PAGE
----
As you age, it is only natural for your skin to go through changes. Wrinkles, fine lines, sagging skin and dry areas are all common complaints associated with ageing and are classed as inevitable. The sun can make the skin age more rapidly and exposure is associated with the appearance of new moles. The average Australian adult has somewhere between 10 and 40 moles on their body, but is it normal to get more moles as you get older?
Most moles appear before the age of 25 and 1% of babies are born with at least one of them. For those who have fair skin you may notice new moles appear more frequently, and the occurrence of moles may also be genetic. As we age there is still a chance of new moles appearing, especially when spending significant time in the sun. While not all new spots after the age of 25 will be cancerous, it is always important to monitor any skin changes. Moles can last for a number of years and may even have hairs growing from them.
New moles can be a reaction to exposure to the sun, and this can lead to melanoma which can be a fatal type of cancer, and is diagnosed in over 12,000 Australians every year. In addition to the sun, new moles may form due to hormonal changes such as pregnancy. Teenagers may also notice an increase in the number of moles found on their bodies. As you age, it is not uncommon for moles to disappear or become lighter.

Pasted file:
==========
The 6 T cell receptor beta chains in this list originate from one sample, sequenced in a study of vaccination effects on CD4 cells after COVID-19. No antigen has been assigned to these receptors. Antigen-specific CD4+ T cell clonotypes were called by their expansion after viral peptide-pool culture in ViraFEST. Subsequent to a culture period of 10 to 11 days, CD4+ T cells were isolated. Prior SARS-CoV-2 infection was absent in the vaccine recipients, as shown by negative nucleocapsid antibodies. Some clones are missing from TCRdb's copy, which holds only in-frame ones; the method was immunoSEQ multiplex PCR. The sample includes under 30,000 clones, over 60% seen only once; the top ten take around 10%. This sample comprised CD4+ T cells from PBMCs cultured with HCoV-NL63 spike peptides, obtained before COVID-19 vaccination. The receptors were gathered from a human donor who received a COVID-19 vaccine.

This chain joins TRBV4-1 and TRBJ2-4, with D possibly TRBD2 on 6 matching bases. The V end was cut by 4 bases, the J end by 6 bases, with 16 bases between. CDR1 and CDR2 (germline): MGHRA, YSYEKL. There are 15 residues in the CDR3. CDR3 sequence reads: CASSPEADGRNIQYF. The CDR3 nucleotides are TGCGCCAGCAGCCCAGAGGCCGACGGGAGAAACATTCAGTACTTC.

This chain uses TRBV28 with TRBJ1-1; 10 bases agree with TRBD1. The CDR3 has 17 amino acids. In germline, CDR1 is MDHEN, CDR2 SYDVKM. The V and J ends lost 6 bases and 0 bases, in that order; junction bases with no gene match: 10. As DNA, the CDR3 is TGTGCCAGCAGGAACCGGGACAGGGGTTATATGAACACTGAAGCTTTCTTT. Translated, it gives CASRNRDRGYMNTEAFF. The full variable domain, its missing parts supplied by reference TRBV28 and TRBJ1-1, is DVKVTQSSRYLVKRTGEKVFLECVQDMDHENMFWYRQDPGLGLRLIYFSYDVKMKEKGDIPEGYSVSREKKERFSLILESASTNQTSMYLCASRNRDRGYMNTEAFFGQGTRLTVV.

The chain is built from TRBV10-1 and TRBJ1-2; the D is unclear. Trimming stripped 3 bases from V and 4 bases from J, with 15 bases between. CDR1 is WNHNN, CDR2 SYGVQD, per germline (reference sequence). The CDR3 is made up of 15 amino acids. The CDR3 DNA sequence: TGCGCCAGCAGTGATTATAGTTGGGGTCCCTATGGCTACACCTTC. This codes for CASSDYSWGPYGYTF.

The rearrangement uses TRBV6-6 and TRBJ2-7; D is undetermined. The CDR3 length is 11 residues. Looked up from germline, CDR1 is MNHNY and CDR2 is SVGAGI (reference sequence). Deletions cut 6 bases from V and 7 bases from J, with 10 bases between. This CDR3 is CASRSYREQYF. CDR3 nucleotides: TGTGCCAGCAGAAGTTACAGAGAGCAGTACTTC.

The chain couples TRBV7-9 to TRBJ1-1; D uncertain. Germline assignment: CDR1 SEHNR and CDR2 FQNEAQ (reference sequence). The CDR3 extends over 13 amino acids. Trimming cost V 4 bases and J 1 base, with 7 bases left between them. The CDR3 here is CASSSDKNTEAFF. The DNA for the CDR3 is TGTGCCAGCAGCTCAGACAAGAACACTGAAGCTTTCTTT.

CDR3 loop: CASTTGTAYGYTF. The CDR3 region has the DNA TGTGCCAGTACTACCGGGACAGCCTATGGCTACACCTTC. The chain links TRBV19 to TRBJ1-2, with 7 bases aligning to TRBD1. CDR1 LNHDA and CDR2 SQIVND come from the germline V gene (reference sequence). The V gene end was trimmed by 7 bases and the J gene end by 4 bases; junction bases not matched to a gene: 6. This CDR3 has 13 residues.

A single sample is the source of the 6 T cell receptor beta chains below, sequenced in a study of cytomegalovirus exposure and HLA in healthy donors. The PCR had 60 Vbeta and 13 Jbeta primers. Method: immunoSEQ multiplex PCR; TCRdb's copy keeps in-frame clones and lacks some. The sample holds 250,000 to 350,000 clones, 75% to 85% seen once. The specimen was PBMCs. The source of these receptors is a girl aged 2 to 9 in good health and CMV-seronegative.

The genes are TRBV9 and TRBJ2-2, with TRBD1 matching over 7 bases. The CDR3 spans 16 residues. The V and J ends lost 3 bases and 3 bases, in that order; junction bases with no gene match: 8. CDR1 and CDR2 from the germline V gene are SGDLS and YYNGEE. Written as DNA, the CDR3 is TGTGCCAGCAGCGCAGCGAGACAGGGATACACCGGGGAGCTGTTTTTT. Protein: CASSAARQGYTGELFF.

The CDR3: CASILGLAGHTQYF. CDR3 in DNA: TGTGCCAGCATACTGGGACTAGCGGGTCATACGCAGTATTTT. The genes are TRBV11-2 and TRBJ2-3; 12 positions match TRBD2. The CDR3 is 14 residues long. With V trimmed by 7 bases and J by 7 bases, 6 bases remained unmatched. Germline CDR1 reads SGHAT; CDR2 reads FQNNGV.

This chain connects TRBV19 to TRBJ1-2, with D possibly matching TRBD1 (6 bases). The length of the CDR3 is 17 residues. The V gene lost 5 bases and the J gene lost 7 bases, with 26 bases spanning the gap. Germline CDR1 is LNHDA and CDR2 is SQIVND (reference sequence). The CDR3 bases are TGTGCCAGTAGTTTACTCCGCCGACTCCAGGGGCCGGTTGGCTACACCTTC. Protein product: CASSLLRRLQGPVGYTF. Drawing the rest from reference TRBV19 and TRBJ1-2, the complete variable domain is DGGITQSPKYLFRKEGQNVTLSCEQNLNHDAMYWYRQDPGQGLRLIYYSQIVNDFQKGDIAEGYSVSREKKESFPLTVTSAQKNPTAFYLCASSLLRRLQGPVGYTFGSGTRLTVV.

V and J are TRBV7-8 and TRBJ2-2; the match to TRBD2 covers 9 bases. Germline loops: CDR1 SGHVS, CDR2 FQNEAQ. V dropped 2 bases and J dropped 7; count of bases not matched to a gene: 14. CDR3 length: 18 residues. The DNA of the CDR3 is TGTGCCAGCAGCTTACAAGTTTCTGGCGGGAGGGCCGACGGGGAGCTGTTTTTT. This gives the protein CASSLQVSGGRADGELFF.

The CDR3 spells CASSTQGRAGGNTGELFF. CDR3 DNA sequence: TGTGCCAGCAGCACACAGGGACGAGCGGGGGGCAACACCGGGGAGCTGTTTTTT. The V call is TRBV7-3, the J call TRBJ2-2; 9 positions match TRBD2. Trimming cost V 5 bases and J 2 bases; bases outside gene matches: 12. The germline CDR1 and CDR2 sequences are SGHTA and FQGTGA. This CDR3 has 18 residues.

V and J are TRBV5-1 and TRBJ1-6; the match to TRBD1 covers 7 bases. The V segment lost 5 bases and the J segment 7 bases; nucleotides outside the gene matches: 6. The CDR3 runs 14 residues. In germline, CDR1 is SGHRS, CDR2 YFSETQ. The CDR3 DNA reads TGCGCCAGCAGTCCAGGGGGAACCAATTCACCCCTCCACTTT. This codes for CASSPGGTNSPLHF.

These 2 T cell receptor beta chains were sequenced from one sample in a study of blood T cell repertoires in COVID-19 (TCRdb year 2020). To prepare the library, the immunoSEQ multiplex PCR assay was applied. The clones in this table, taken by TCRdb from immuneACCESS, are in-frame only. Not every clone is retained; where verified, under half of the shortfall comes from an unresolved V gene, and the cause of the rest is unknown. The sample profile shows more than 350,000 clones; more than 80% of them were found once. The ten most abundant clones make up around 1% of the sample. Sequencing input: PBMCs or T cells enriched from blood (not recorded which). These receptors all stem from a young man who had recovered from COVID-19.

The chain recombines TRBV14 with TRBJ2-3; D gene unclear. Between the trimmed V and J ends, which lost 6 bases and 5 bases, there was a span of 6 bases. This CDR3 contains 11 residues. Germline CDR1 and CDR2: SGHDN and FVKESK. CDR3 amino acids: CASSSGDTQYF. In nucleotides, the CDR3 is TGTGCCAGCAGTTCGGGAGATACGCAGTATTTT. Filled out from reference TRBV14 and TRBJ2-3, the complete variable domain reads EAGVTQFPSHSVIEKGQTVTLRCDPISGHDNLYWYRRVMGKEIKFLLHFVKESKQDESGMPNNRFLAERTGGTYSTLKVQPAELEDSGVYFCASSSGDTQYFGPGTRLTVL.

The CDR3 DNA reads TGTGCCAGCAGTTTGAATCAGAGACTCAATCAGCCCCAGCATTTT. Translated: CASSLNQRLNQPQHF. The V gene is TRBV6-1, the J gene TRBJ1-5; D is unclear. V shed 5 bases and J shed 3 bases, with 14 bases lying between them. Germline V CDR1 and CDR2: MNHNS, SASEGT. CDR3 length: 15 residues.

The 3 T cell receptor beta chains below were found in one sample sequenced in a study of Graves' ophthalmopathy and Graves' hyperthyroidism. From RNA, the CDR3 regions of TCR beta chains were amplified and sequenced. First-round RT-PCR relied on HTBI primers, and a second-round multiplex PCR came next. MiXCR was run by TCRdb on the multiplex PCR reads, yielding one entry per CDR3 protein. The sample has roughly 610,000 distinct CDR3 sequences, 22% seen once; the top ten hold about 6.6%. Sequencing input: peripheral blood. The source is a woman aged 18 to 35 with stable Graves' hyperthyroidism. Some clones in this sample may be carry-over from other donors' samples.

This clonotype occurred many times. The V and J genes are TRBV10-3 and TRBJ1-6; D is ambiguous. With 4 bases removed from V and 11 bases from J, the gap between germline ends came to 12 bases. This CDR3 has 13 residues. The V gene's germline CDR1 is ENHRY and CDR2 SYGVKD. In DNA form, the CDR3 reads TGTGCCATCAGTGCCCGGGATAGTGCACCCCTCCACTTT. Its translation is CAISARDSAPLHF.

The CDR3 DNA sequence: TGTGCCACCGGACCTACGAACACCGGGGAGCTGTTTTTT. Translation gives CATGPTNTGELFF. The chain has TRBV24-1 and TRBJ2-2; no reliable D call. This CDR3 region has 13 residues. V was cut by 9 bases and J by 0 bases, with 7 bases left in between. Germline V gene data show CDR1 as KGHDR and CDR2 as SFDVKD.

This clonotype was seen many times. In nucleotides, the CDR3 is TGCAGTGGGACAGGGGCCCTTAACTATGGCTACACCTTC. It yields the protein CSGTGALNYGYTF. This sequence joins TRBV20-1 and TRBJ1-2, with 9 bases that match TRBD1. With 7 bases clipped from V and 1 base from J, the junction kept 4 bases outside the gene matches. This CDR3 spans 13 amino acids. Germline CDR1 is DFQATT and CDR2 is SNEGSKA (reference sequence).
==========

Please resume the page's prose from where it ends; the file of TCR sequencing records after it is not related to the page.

You have probably heard of the term “age spot” or “liver spot”, but in fact the technical name for these are “solar lentigines”. Just like moles, they are often triggered by sun exposure, but are something which generally occur more frequently with age. The major difference between a mole and an age spot is a mole is generally raised, while an age spot is flat in appearance. Age spots most commonly appear on sun exposed areas such as the face, hands and arms while moles could be anywhere on the body.
Moles with an unusual appearance should be monitored, and we recommend regular skin and mole checks for anyone who has skin concerns. Rapid changes such as transforming in shape and size, fuzzy edges, itchiness or bleeding are all signs you should be consulting with an expert. As melanoma is something which can develop quickly, the sooner you have your mole assessed the better the outcome will be.
The occurrence of new moles forming can be reduced by committing to sun safe practices. Avoid the sun during the hottest part of the day and remember to slip on a shirt, slop on some sunscreen, slap on a hat, seek shelter and slide on a pair of sunnies! By caring for your skin in our harsh Australian climate you will not only be reducing your risk of skin cancer, but you will be slowing down the appearance of ageing.
If you haven’t had a skin and mole check recently, now is the time. At My Skin Centre we have clinics throughout the Perth area and our friendly and experienced staff will be able to give you peace of mind that your skin is as healthy as it should be.
With multiple locations throughout Perth and the South West there is a clinic near you!